And remember, Autonomy trumps everything! – connect autonomy to other things to work in your favor (“when your grades are better, we will support risky socializing!”)
Maintain your neutrality in the face of her struggle. You are not a player in the game – more of an observer. Rules set by you are just facts in the game – boundaries for her work.
The problems are the child’s, not yours (procrastination, etc). Don’t let her switch fault (responsibility) to you. And definitely do not take it up yourself.
See, and celebrate, good – appropriate – aggression. (models – sports, justice Ginsberg, etc) There are times to kick ass.
With anxiety: 1) Normalize it. 2) Prep – to avoid – a good skill. Rehearse, in similar conditions.
Learn relaxation techniques: “diaphragmatic breathing, progressive relaxation, visualization”
Carol Dweck: Growth, vs. Fixed Mindset. Support, and celebrate Effort over Outcome
“You are doing great with _______, Now, it’s time to develop __________”
Every Teen needs a plan. Now matter how unrealistic – a plan is good. If no plan, there is a problem.
- The World of Romance
Key in this realm: focus on What She Wants – not just the risks. (That focus fixes much of it)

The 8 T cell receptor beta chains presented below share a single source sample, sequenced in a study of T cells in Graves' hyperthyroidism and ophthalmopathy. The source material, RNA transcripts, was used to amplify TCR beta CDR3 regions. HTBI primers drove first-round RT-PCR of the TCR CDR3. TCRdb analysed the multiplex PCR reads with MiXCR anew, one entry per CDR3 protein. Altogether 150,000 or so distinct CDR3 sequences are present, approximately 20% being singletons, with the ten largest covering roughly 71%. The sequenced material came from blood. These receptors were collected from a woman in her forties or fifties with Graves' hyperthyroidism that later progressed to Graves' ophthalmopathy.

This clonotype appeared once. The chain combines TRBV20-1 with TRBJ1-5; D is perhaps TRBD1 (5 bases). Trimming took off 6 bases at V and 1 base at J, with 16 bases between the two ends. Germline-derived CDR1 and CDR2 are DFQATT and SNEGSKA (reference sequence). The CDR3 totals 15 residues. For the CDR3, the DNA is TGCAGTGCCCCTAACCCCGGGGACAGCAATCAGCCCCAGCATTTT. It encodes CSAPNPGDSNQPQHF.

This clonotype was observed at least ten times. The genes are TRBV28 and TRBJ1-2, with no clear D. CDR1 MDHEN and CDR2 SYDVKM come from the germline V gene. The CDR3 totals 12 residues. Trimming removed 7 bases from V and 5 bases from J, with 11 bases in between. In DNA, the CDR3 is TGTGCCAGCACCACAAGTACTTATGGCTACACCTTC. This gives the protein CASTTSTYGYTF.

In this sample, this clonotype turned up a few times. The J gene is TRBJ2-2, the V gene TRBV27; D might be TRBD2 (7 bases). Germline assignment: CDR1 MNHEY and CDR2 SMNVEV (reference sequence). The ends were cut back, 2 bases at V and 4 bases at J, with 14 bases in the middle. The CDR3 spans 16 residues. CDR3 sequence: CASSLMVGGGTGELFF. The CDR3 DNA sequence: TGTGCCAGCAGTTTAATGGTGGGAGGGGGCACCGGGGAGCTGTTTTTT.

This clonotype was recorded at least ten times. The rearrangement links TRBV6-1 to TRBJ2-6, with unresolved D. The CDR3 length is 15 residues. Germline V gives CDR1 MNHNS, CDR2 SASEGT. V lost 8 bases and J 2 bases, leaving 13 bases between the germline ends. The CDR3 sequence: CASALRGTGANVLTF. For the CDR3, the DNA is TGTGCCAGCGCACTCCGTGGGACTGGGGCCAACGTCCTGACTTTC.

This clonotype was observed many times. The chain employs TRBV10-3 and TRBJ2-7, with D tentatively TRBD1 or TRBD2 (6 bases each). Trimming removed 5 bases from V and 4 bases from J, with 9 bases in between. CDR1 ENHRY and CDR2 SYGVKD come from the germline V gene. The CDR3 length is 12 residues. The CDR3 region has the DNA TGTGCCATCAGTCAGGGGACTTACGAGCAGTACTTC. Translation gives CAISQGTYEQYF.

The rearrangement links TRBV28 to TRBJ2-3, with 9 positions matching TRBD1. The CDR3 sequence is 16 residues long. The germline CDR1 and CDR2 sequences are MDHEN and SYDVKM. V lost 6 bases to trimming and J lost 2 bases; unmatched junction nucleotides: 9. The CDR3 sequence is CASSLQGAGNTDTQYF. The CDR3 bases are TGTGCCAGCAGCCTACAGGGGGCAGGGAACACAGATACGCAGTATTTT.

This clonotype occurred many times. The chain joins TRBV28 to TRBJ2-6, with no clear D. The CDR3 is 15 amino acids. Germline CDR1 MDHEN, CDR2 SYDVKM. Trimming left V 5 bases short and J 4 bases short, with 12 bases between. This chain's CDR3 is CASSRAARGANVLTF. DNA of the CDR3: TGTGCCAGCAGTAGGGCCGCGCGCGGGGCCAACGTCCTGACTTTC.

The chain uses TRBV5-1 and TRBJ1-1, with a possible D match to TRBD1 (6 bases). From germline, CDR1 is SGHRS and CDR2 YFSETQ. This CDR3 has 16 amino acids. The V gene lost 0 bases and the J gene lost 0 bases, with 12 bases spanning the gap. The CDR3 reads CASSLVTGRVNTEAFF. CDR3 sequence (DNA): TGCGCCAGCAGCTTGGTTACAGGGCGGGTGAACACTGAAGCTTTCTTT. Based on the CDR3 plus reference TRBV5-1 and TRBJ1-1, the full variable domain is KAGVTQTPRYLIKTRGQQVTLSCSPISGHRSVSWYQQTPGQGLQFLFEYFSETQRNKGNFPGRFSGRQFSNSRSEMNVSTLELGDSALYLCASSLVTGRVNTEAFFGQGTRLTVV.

Ask questions not to get answers, but to stimulate thinking.
Goal is supporting development of Inner Compass
- Support the idea (inner compass)
- At times, connect internal compass-type feelings to what she wants
- Make sure she can express what she doesn’t want
Example: “When that happened, did your friend enjoy that? Do you think you’d enjoy that?”
“Anyone who deserves to be with you will respect your wishes.”
“Be Nice” with boys – they freaked out, nervous, too – empathize for good connections to good ones (when time comes). Polite, again. As with friends (Goal of GARL with younger kids – Generous Appreciative Respectful Listener)
Bottom line: Know – and follow – your inner compass
Sexual activity can drive social status both ways: active sexually both gives and takes away in tribe. So … it’s complicated.